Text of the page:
With the commencement of the Drug Court just over a fortnight ago on 3 December, there are high hopes that this will be another tool to protect the community and support individuals who come into contact with the criminal justice system due to problematic drug and alcohol use.
The commencement of the court has started a conversation in the community about the best treatment options for people, and whether or not there should be compulsory drug and alcohol treatment programs included as part of the response. It is completely understandable that families with loved ones who are struggling with problematic drug use would see compulsory treatment as a potential answer.
It is more surprising that the Canberra Liberals are suggesting that compulsory therapeutic drug treatment should be considered as part of the introduction of the drug court given there is little evidence that this is effective and the ACT already has a system in place to deal with impaired decision making. The ACT Drug and Alcohol system has a wide range of services to help people overcome problematic drug use. It operates successfully because it is based on voluntary involvement. People approach services when they are ready and in the right frame of mind to engage meaningfully. For those people who come into contact with the criminal justice system, diversion is already one of the responses.
The ACT’s Drug Court will now provide a further option and pathway where rehabilitation is a real alternative to jail time for more serious offences. This idea is based on a wealth of evidence. Evaluation of similar courts have seen a significant reduction in the number of people convicted of another offence after going through the process. This was also true for people who did not successfully complete the program.
We know that people are more likely succeed when engaging in treatment on a voluntary basis because they are empowered to change their lives and are given the tools to do this. We know that by supporting people and bringing them back into society they can gain control of their lives. Conversely, there is little evidence to show that compulsory rehabilitation and treatment programs are effective in supporting rehabilitation. Studies have concluded that evidence on how effective compulsory treatment is inadequate and inconclusive.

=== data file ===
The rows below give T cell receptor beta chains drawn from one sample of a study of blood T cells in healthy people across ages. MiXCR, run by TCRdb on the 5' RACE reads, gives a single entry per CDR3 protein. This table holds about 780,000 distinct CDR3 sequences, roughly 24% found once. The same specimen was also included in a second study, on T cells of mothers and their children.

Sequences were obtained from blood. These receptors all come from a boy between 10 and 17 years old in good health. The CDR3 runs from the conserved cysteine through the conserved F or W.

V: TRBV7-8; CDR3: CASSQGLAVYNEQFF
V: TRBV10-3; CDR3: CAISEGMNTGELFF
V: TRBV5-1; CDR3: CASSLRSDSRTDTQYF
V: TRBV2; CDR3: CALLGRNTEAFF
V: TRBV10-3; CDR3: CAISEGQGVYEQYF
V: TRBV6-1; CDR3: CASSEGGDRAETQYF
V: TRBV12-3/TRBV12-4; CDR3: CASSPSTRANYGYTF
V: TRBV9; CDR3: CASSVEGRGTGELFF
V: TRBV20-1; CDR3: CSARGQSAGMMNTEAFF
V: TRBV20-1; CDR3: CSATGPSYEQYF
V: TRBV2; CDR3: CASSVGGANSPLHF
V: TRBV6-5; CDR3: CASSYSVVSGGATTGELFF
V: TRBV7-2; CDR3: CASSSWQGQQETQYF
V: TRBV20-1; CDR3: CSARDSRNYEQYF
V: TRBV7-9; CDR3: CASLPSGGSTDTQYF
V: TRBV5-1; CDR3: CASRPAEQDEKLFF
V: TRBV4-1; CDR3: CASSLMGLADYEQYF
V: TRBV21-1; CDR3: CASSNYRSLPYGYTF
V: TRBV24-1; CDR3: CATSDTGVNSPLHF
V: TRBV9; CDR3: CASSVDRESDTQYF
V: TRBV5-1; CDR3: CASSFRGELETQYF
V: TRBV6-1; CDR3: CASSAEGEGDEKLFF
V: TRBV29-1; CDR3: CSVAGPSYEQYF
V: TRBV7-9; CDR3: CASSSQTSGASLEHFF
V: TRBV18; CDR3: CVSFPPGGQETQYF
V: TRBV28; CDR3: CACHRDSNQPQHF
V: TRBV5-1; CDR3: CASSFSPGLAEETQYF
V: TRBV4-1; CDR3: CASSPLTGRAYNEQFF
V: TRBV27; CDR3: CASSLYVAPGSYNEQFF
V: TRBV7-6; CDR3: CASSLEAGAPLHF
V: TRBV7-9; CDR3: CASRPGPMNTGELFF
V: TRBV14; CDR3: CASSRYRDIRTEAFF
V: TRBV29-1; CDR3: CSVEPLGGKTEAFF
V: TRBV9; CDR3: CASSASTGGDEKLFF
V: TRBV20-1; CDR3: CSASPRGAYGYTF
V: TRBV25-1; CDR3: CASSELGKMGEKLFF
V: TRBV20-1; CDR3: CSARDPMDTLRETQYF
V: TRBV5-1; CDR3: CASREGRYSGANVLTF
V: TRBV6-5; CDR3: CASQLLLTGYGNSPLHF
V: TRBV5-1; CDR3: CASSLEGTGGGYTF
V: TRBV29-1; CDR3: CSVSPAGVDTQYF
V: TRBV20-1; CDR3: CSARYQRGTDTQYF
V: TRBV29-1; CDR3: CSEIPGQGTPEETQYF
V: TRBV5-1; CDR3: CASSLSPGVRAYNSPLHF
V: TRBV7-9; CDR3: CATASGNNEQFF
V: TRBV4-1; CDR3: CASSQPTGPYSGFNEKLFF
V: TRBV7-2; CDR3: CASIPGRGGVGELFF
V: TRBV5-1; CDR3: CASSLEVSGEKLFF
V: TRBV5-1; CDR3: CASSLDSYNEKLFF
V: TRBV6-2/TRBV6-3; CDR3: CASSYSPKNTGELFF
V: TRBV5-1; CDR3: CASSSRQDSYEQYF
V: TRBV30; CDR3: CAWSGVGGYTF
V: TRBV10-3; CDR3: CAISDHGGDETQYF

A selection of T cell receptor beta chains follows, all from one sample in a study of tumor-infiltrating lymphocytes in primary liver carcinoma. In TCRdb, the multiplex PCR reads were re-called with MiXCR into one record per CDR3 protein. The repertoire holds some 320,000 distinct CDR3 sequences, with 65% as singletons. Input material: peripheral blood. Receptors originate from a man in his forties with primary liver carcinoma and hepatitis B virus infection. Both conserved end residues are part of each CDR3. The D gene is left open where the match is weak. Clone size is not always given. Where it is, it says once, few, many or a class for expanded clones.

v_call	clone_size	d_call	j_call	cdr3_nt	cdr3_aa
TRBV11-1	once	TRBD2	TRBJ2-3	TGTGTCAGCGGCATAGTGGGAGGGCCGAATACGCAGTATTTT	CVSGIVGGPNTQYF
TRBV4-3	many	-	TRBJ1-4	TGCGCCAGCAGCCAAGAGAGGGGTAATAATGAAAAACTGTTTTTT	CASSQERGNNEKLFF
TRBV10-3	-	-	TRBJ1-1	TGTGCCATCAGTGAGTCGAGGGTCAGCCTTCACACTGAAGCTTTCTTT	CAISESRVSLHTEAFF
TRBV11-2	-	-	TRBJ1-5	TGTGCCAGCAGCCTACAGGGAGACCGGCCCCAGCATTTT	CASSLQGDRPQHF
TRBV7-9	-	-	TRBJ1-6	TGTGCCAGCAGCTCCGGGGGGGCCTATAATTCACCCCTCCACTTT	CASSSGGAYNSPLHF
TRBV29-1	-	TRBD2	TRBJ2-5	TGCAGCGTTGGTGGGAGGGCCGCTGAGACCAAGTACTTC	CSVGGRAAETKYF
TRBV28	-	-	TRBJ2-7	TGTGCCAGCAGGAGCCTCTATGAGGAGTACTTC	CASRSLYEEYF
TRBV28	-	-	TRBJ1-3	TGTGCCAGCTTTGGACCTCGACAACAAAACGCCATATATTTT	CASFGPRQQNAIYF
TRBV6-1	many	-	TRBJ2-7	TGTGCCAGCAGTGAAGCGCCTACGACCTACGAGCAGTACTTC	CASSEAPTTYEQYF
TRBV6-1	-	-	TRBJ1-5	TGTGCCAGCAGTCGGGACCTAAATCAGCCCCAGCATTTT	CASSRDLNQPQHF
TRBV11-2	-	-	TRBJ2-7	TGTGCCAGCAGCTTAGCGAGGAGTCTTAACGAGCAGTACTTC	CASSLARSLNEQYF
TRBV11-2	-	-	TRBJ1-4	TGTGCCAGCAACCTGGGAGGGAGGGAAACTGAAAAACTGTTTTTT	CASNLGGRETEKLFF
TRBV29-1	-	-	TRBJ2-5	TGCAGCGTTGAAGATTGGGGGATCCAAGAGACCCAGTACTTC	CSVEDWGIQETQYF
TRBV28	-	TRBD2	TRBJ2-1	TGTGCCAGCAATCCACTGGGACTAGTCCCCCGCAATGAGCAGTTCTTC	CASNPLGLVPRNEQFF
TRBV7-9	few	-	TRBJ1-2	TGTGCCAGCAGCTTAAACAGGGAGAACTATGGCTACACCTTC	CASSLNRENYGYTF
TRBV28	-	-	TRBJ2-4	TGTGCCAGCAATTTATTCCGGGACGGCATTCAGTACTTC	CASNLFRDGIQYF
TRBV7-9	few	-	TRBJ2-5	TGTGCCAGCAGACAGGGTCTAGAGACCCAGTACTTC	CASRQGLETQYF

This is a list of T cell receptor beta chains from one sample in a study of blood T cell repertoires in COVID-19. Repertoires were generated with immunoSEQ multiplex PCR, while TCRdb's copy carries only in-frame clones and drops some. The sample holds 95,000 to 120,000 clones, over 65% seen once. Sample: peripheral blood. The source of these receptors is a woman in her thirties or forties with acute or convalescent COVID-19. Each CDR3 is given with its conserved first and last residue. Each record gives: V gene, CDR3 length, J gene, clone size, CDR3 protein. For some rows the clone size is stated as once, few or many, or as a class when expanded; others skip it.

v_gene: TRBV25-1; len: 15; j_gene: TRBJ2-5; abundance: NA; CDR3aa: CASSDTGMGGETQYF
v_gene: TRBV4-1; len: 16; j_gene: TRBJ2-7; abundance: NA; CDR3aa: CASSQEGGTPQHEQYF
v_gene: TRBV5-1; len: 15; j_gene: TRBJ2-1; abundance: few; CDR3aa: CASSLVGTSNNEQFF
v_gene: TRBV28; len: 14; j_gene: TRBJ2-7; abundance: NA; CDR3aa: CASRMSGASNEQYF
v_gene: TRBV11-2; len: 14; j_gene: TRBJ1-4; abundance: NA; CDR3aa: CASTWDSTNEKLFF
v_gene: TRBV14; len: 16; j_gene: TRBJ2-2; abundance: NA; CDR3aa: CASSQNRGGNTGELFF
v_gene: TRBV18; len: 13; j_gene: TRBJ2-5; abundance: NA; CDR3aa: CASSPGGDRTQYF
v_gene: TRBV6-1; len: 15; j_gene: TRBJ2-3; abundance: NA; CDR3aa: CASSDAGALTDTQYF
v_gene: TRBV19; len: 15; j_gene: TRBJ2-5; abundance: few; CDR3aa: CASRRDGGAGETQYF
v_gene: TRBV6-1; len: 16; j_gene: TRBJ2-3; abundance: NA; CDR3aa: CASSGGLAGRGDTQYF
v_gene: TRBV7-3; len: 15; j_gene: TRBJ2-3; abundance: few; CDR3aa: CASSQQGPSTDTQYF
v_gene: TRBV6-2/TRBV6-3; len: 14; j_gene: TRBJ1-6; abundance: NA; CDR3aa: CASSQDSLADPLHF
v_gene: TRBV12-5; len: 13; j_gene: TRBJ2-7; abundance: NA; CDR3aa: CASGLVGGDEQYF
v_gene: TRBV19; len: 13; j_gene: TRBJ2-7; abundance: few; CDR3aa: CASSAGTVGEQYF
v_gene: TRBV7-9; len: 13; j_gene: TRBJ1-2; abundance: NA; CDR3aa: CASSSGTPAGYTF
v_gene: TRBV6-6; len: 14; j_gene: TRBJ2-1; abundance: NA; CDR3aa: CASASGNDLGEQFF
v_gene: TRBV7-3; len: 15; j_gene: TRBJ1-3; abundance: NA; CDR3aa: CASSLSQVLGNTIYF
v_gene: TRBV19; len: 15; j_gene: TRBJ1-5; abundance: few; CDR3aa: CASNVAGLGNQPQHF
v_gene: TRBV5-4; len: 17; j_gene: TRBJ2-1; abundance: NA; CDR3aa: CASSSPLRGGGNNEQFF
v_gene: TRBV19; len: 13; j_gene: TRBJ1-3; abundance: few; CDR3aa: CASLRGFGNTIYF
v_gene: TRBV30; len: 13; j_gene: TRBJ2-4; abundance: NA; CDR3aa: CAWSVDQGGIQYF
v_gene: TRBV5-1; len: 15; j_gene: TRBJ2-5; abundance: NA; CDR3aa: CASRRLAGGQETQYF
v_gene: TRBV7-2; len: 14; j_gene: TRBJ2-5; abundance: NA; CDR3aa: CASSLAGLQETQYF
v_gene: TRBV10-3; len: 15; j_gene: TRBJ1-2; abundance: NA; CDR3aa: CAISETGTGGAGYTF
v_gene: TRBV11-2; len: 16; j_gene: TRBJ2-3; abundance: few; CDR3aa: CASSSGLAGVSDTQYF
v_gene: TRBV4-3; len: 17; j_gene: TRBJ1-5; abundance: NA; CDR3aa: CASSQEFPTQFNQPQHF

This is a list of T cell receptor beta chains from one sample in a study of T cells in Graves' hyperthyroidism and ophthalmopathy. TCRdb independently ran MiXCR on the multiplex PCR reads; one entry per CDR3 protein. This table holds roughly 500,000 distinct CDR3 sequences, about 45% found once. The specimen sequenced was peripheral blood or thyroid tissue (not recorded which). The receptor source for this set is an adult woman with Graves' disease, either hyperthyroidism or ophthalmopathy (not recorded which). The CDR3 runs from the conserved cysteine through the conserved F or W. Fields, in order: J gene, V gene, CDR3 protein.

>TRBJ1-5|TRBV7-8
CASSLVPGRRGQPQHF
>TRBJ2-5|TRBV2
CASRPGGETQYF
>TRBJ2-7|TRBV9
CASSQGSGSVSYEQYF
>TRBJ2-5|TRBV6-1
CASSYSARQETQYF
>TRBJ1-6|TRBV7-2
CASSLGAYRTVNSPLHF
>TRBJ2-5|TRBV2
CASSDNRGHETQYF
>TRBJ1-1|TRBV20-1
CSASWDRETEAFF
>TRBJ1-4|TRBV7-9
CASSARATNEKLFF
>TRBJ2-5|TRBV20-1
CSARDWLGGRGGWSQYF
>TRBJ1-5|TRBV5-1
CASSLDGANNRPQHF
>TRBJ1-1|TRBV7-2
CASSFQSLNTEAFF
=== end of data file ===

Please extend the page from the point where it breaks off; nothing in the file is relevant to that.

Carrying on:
The World Health Organisation suggests that the only time that this should be considered is for short-term emergencies and should not go beyond an initial withdrawal process. The United Nations Office on Drugs and Crime points to considerable concerns about the approach suggesting it there is no evidence of its therapeutic success and is expensive.
Here in the ACT, we are subject to a Human Rights Act which enshrines a range of individual rights. We already have a framework to manage issues where people are impacted by impaired decision making, whether as a result of cognitive issues or due to the impact of mental health issues. In these instances, the ACT Civil and Administrative Tribunal constitutes tribunals consisting of experts, and supported by legal mechanisms such as the Public Advocate and Legal Aid, to consider whether or not individuals meet the threshold of lack of decision-making capacity and are at risk to themselves or others.
The most important conversation to have with the commencement of the drug court is whether or not there is an adequate range of treatment and rehabilitation programs for people to access through this, and to learn what we can about ways that we can stop people from ending up in the criminal justice system to start with.
Many families’ distress stems from a lack of services early in the life of a substance user, and there is a need to ensure that the ACT sector is not only adequately funded to meet the need that will be generated by referrals from the court, but also respond to the needs of people not engaged with the criminal justice system.
It is essential that these programs are integrated into the ACT alcohol and drug service approach and this sees an increase in services for people who need help across the board. Evidence from within the ACT suggests that waiting lists are a big reason why people disengage from the system, and see it as not suitable for their needs. Waiting lists of around one month are common in our system and this presents possibly the most significant barrier to people accessing treatment when they need it.
I think the programs promoted through ACT Drug Court should be evidence-based and supported by a well-resourced service system to give people the best chance for rehabilitation. What do you think?
Rebecca is on the Board of the Canberra Alliance for Harm Minimisation and Advocacy. She is also a community member of the ACT Civil and Administrative Tribunal. She is a candidate for the ACT Greens for the 2020 Territory election.